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2018 BMC Public Health

85. Use of Death Certificates to Identify Tuberculosis-Related Deaths in Washington State. (PubMed)

Use of Death Certificates to Identify Tuberculosis-Related Deaths in Washington State. Death certificates are routinely used to estimate tuberculosis (TB) mortality rates. The validity of International Classification of Diseases, Tenth Revision (ICD-10) codes and text cause of death data for this purpose is uncertain.To evaluate the accuracy of ICD-10 coded and text cause of death data in identifying TB-related deaths in Washington State.Cross-sectional descriptive study comparing TB-related (...) deaths detected through Washington State death certificates to TB-related deaths identified in the Washington State TB registry during 2009-2010.Sensitivity and positive predictive value of ICD-10 coded and text cause of death definitions in identifying TB-related deaths compared to the TB registry.All methods for identifying TB-related deaths using death certificate data overestimated the number of TB-related deaths compared to the tuberculosis registry. The positive predictive value ranged from 22

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2013 Journal of Public Health Management and Practice

86. Specific causes of death in patients with bullous pemphigoid as measured by death certificate data: a retrospective cohort study. (PubMed)

Specific causes of death in patients with bullous pemphigoid as measured by death certificate data: a retrospective cohort study. Mortality rates in patients with bullous pemphigoid (BP) are higher than those in age-matched counterparts. However, the specific causes of death in BP subjects have not been evaluated systematically.We sought to characterize the causes of death in patients with BP as recorded by death certificate and to compare these with death data for age- and location-matched (...) control subjects.This was a retrospective cohort analysis conducted in a large tertiary referral center. Twenty-seven participants who had a confirmed antemortem diagnosis of BP, were residents of Olmsted County, Minnesota, and had died between January 1, 1999, and January 1, 2009, were included in the study. Underlying cause of death and multiple causes of death data for the study population were compared with data sourced from the Centers for Disease Control and Prevention (CDC) for a control group

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2013 International Journal of Dermatology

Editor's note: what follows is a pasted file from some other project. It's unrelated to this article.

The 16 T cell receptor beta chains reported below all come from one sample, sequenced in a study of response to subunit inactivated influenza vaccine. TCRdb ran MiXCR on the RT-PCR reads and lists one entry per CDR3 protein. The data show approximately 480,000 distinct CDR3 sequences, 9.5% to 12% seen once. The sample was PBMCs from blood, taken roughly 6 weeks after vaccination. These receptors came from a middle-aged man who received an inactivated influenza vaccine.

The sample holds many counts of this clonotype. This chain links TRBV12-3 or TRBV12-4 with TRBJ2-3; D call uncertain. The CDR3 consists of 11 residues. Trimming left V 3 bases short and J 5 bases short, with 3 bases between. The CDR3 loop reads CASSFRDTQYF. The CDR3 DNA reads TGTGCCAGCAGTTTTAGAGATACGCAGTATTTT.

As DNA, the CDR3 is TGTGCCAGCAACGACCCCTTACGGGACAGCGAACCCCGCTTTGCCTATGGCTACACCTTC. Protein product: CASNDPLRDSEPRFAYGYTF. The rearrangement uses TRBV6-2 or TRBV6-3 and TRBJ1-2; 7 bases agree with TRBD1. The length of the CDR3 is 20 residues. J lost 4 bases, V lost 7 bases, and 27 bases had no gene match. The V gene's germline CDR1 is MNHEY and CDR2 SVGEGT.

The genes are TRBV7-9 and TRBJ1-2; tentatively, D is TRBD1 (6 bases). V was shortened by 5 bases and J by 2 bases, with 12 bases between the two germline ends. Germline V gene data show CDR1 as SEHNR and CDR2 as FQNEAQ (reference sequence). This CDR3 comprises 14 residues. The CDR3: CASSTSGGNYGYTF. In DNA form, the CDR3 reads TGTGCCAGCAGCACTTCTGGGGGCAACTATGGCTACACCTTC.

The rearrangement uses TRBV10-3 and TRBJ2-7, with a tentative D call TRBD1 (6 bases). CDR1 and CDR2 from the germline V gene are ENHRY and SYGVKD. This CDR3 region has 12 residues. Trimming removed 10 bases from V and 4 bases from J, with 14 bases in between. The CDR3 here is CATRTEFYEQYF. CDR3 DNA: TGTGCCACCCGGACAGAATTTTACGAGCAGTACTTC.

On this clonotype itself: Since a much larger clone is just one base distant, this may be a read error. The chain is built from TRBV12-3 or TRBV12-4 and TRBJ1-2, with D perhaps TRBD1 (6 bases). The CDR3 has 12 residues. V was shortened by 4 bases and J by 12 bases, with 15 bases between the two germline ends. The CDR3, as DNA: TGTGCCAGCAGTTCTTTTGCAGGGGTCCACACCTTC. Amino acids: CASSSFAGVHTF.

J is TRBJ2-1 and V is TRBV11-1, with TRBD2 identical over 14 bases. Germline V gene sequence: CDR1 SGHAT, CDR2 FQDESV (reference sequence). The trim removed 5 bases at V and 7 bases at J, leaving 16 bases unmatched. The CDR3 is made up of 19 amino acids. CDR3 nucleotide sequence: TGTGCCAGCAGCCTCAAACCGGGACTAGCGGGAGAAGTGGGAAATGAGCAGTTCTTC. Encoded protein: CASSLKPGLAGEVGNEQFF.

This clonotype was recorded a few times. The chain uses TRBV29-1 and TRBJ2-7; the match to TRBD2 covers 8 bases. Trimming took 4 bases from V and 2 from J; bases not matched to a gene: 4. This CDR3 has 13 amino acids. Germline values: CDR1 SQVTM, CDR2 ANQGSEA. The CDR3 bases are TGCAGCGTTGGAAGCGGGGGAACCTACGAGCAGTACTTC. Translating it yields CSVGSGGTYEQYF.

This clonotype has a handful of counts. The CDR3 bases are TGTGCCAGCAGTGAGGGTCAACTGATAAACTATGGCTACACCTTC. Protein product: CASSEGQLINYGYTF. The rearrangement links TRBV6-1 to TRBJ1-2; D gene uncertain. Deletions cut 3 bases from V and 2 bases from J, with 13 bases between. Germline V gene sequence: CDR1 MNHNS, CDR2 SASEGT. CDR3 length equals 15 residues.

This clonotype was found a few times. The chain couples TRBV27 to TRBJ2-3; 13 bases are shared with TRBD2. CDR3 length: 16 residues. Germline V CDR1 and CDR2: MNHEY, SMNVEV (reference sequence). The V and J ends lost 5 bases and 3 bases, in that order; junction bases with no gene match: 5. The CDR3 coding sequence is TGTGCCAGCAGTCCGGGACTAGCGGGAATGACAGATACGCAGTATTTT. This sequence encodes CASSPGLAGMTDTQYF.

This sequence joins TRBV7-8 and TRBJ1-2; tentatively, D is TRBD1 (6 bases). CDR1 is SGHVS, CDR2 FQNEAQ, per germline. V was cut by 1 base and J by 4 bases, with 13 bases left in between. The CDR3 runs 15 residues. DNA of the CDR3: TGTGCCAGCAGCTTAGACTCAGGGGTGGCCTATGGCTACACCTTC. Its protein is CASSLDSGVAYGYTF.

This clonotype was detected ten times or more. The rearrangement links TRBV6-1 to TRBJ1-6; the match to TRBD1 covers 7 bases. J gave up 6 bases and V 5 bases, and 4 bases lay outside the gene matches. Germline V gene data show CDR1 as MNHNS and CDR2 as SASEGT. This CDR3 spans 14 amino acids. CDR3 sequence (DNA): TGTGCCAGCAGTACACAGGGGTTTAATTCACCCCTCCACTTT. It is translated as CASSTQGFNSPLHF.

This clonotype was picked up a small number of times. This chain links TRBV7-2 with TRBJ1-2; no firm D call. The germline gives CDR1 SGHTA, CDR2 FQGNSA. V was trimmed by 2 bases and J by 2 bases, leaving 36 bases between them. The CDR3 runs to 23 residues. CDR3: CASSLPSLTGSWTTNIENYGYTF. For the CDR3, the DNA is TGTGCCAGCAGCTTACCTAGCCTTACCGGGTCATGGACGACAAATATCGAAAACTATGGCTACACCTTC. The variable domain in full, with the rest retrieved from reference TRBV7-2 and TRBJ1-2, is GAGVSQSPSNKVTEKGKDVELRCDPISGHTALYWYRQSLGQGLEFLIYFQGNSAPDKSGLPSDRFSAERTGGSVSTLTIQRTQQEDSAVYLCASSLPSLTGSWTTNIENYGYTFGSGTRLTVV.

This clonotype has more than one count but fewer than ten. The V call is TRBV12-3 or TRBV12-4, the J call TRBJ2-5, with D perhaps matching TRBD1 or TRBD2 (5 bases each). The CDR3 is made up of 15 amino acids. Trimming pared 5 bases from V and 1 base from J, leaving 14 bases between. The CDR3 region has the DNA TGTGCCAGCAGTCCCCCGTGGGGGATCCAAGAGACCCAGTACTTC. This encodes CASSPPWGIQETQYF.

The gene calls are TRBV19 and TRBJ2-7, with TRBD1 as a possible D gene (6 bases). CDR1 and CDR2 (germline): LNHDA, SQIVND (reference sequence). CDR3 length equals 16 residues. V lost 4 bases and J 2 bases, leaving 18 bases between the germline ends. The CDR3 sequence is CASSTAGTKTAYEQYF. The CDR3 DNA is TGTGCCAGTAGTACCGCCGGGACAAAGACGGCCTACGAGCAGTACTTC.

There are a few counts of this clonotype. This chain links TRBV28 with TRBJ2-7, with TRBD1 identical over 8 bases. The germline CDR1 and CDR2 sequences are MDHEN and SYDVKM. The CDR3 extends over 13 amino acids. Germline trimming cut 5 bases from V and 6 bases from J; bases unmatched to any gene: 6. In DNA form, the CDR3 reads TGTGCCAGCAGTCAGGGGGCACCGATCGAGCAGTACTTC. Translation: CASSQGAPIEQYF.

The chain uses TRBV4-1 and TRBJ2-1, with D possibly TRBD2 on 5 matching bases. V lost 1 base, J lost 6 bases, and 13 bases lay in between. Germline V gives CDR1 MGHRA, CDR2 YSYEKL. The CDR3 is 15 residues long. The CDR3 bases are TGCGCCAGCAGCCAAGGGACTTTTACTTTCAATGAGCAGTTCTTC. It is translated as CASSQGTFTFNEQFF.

87. Magnitude of discordance between registry data and death certificate when evaluating leading causes of death in dialysis patients. (PubMed)

Magnitude of discordance between registry data and death certificate when evaluating leading causes of death in dialysis patients. Discordance between dialysis registry and death certificate reported death has been demonstrated. Since cause of death is measured using registry data in dialysis patients and death certificate data in the general population, comparisons of cause of death proportions between dialysis patients and the general population may be biased. Our aim was to compare (...) the proportion of deaths attributed to cardiovascular disease (CVD), malignancy, and infections between patients receiving dialysis and the general population using death certificates for both, and to quantify the magnitude of discrepancy between registry and death certificate estimates in dialysis patients.A retrospective cohort study of 5858 patients initiating maintenance dialysis between 2001 and 2007 was conducted. Cause of death was obtained from both registry and death certificate data for dialysis

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2013 BMC Medical Research Methodology

88. Wearable Cardioverter-Defibrillator Therapy for the Prevention of Sudden Cardiac Death

Wearable Cardioverter-Defibrillator Therapy for the Prevention of Sudden Cardiac Death Wearable Cardioverter-Defibrillator Therapy for the Prevention of Sudden Cardiac Death | Circulation Search Hello Guest! Login to your account Email Password Keep me logged in Search March 2019 March 2019 March 2019 March 2019 March 2019 February 2019 February 2019 February 2019 February 2019 January 2019 January 2019 January 2019 January 2019 January 2019 This site uses cookies. By continuing to browse (...) this site you are agreeing to our use of cookies. Free Access article Share on Jump to Free Access article Wearable Cardioverter-Defibrillator Therapy for the Prevention of Sudden Cardiac Death A Science Advisory From the American Heart Association , MD, MHS, FAHA, Chair , MD, MHS, FAHA , MD, FAHA , MD, FAHA , and MD, FAHA MD, MAS, FAHAon behalf of the American Heart Association Electrocardiography and Arrhythmias Committee of the Council on Clinical Cardiology and Council on Cardiovascular and Stroke